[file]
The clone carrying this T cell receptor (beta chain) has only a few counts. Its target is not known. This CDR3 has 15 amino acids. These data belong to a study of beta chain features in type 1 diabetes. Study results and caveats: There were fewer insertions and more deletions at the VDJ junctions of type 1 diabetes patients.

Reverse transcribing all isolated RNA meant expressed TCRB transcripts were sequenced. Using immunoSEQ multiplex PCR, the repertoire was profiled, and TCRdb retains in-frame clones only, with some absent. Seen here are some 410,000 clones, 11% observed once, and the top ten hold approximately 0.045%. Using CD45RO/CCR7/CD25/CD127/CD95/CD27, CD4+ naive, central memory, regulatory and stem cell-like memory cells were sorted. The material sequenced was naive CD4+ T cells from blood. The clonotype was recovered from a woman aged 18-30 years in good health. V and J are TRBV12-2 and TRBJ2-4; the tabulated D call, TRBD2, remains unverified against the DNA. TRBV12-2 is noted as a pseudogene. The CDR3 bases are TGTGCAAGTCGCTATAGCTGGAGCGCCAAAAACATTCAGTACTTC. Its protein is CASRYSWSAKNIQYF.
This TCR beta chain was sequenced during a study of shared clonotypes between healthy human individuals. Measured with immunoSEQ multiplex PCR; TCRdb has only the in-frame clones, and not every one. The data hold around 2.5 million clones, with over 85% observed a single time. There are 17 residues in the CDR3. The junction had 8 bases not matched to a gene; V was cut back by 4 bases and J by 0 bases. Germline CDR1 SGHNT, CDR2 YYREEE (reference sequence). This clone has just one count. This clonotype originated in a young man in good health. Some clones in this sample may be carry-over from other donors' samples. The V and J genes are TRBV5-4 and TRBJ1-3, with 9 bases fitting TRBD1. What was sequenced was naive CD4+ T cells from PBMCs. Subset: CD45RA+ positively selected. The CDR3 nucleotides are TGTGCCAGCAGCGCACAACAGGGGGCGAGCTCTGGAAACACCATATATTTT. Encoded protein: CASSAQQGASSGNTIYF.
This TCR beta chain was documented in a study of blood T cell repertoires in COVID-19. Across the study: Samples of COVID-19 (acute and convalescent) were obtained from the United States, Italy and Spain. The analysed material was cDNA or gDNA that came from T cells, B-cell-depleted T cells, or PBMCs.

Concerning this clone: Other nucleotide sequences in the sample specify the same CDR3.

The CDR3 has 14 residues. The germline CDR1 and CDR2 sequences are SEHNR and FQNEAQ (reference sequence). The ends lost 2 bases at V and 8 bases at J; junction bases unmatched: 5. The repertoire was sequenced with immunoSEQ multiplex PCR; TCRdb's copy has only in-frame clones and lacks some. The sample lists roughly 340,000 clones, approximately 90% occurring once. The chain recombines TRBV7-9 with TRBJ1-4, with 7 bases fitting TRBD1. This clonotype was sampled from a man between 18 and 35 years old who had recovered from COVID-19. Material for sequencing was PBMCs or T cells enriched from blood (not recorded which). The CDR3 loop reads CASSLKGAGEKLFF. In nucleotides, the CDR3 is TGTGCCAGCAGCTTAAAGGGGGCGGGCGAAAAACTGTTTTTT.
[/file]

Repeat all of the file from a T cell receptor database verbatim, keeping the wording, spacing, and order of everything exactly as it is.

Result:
The clone carrying this T cell receptor (beta chain) has only a few counts. Its target is not known. This CDR3 has 15 amino acids. These data belong to a study of beta chain features in type 1 diabetes. Study results and caveats: There were fewer insertions and more deletions at the VDJ junctions of type 1 diabetes patients.

Reverse transcribing all isolated RNA meant expressed TCRB transcripts were sequenced. Using immunoSEQ multiplex PCR, the repertoire was profiled, and TCRdb retains in-frame clones only, with some absent. Seen here are some 410,000 clones, 11% observed once, and the top ten hold approximately 0.045%. Using CD45RO/CCR7/CD25/CD127/CD95/CD27, CD4+ naive, central memory, regulatory and stem cell-like memory cells were sorted. The material sequenced was naive CD4+ T cells from blood. The clonotype was recovered from a woman aged 18-30 years in good health. V and J are TRBV12-2 and TRBJ2-4; the tabulated D call, TRBD2, remains unverified against the DNA. TRBV12-2 is noted as a pseudogene. The CDR3 bases are TGTGCAAGTCGCTATAGCTGGAGCGCCAAAAACATTCAGTACTTC. Its protein is CASRYSWSAKNIQYF.
This TCR beta chain was sequenced during a study of shared clonotypes between healthy human individuals. Measured with immunoSEQ multiplex PCR; TCRdb has only the in-frame clones, and not every one. The data hold around 2.5 million clones, with over 85% observed a single time. There are 17 residues in the CDR3. The junction had 8 bases not matched to a gene; V was cut back by 4 bases and J by 0 bases. Germline CDR1 SGHNT, CDR2 YYREEE (reference sequence). This clone has just one count. This clonotype originated in a young man in good health. Some clones in this sample may be carry-over from other donors' samples. The V and J genes are TRBV5-4 and TRBJ1-3, with 9 bases fitting TRBD1. What was sequenced was naive CD4+ T cells from PBMCs. Subset: CD45RA+ positively selected. The CDR3 nucleotides are TGTGCCAGCAGCGCACAACAGGGGGCGAGCTCTGGAAACACCATATATTTT. Encoded protein: CASSAQQGASSGNTIYF.
This TCR beta chain was documented in a study of blood T cell repertoires in COVID-19. Across the study: Samples of COVID-19 (acute and convalescent) were obtained from the United States, Italy and Spain. The analysed material was cDNA or gDNA that came from T cells, B-cell-depleted T cells, or PBMCs.

Concerning this clone: Other nucleotide sequences in the sample specify the same CDR3.

The CDR3 has 14 residues. The germline CDR1 and CDR2 sequences are SEHNR and FQNEAQ (reference sequence). The ends lost 2 bases at V and 8 bases at J; junction bases unmatched: 5. The repertoire was sequenced with immunoSEQ multiplex PCR; TCRdb's copy has only in-frame clones and lacks some. The sample lists roughly 340,000 clones, approximately 90% occurring once. The chain recombines TRBV7-9 with TRBJ1-4, with 7 bases fitting TRBD1. This clonotype was sampled from a man between 18 and 35 years old who had recovered from COVID-19. Material for sequencing was PBMCs or T cells enriched from blood (not recorded which). The CDR3 loop reads CASSLKGAGEKLFF. In nucleotides, the CDR3 is TGTGCCAGCAGCTTAAAGGGGGCGGGCGAAAAACTGTTTTTT.